“A Week In The Life” is a weekly Zikoko series that explores the working-class struggles of Nigerians. It captures the very spirit of what it means to hustle in Nigeria and puts you in the shoes of the subject for a week. The subject for today’s “A Week In The Life” is *Tola. He collects […]


Trending Videos

Zikoko Originals

November 2, 2020
'The Couch' is a Zikoko series featuring real life stories from anonymous people.
October 26, 2020
A collection of videos documenting some of the events of the EndSARS protests.
June 22, 2020
'The Couch' is a Zikoko series featuring real life stories from anonymous people.
June 22, 2020
Hacked is an interesting new series by Zikoko made up of fictional but hilarious chat conversations.
June 4, 2020
What happens when a group of chatty young Nigerians talk about things they're passionate about? You get Nigerians talk. A show that discusses very familiar struggles for the average Nigerian. From relationship deal breakers to sex education with Nigerian parents to leaving Nigeria, be prepared for a ride.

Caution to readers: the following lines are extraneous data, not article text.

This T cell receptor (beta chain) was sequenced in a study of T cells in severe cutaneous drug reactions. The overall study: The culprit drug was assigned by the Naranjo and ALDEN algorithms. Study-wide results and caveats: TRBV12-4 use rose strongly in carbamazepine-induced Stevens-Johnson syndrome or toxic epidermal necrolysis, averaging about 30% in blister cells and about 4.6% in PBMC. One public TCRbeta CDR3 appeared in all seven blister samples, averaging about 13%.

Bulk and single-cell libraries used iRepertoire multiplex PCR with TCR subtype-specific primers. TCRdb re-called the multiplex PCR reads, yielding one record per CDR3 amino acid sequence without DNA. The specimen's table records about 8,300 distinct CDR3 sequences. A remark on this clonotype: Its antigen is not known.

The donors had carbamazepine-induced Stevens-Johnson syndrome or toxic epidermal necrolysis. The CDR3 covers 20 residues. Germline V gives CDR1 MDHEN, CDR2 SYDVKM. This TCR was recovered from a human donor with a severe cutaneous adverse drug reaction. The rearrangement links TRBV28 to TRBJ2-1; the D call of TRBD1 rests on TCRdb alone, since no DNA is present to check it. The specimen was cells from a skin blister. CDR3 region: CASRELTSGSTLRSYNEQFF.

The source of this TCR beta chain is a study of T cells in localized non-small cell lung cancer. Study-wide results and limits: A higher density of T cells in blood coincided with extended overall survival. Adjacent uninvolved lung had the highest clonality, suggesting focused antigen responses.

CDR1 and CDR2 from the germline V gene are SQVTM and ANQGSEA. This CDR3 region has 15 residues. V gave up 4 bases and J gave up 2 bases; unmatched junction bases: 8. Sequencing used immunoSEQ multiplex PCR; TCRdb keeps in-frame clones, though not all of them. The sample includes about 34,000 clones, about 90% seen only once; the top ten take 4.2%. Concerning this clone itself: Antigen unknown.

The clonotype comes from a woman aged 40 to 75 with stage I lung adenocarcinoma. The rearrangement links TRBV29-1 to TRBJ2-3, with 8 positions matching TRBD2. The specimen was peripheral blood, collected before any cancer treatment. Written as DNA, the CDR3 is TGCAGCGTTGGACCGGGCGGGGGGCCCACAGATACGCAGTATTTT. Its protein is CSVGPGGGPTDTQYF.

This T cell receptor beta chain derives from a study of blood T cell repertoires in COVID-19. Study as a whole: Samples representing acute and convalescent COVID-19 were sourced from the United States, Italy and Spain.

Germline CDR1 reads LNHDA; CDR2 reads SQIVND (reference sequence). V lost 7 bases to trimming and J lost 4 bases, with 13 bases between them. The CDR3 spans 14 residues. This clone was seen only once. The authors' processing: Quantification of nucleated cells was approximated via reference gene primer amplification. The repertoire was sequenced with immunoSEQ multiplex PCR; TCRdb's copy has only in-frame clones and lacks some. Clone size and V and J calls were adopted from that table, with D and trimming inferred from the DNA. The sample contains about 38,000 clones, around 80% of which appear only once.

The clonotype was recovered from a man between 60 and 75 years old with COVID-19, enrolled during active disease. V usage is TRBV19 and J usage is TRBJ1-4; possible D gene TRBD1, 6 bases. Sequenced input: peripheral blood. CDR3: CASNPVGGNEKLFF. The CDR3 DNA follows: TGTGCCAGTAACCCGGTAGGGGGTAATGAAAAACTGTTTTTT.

June 2, 2020
Quickie is a video series where everyone featured gets only one minute to rant, review or do absolutely anything.
May 14, 2020
Isolation Diary is a Zikoko series that showcases what isolation is like for one young Nigerian working from home due to the Coronavirus pandemic.
March 12, 2020
Life is already hard. Deciding where to eat and get the best lifestyle experiences, isn't something you should stress about. Let VRSUS do that for you.
February 6, 2020
Who doesn't want to find love? In our bid to help, we paired up a bunch of single Nigerians, sending them on an all-expense paid date, and interviewing them before and after they met.

Z! Stacks

Here's a rabbit hole of stories to lose yourself in:

Zikoko amplifies African youth culture by curating and creating smart and joyful content for young Africans and the world.